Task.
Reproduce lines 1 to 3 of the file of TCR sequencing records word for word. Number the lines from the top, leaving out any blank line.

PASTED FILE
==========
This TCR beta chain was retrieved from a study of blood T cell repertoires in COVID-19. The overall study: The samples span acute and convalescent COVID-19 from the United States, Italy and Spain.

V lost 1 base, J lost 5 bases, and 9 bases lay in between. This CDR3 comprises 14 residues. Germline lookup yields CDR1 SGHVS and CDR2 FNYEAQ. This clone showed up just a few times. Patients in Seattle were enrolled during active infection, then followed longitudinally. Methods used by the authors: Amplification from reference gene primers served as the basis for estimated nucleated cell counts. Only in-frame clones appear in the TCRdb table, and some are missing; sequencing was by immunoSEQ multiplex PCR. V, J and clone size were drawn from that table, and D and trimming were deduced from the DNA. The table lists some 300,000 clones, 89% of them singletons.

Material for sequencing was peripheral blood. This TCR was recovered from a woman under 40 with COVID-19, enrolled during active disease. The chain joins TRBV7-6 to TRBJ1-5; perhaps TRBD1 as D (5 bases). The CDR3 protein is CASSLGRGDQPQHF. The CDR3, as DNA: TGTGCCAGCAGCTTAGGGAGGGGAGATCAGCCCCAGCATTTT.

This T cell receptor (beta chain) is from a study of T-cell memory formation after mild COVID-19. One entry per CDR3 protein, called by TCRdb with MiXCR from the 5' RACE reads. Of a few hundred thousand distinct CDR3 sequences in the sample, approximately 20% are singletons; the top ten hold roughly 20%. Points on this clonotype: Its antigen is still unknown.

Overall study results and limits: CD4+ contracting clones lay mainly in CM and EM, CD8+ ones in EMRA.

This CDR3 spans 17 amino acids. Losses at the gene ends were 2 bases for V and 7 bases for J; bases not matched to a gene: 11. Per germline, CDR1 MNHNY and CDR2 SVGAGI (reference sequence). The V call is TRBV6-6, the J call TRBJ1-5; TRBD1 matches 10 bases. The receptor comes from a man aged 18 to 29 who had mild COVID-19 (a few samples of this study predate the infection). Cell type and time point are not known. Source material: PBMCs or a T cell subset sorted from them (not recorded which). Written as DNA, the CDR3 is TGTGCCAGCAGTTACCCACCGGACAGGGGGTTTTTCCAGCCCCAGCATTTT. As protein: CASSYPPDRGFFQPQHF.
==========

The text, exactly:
This TCR beta chain was retrieved from a study of blood T cell repertoires in COVID-19. The overall study: The samples span acute and convalescent COVID-19 from the United States, Italy and Spain.

V lost 1 base, J lost 5 bases, and 9 bases lay in between. This CDR3 comprises 14 residues. Germline lookup yields CDR1 SGHVS and CDR2 FNYEAQ. This clone showed up just a few times. Patients in Seattle were enrolled during active infection, then followed longitudinally. Methods used by the authors: Amplification from reference gene primers served as the basis for estimated nucleated cell counts. Only in-frame clones appear in the TCRdb table, and some are missing; sequencing was by immunoSEQ multiplex PCR. V, J and clone size were drawn from that table, and D and trimming were deduced from the DNA. The table lists some 300,000 clones, 89% of them singletons.

Material for sequencing was peripheral blood. This TCR was recovered from a woman under 40 with COVID-19, enrolled during active disease. The chain joins TRBV7-6 to TRBJ1-5; perhaps TRBD1 as D (5 bases). The CDR3 protein is CASSLGRGDQPQHF. The CDR3, as DNA: TGTGCCAGCAGCTTAGGGAGGGGAGATCAGCCCCAGCATTTT.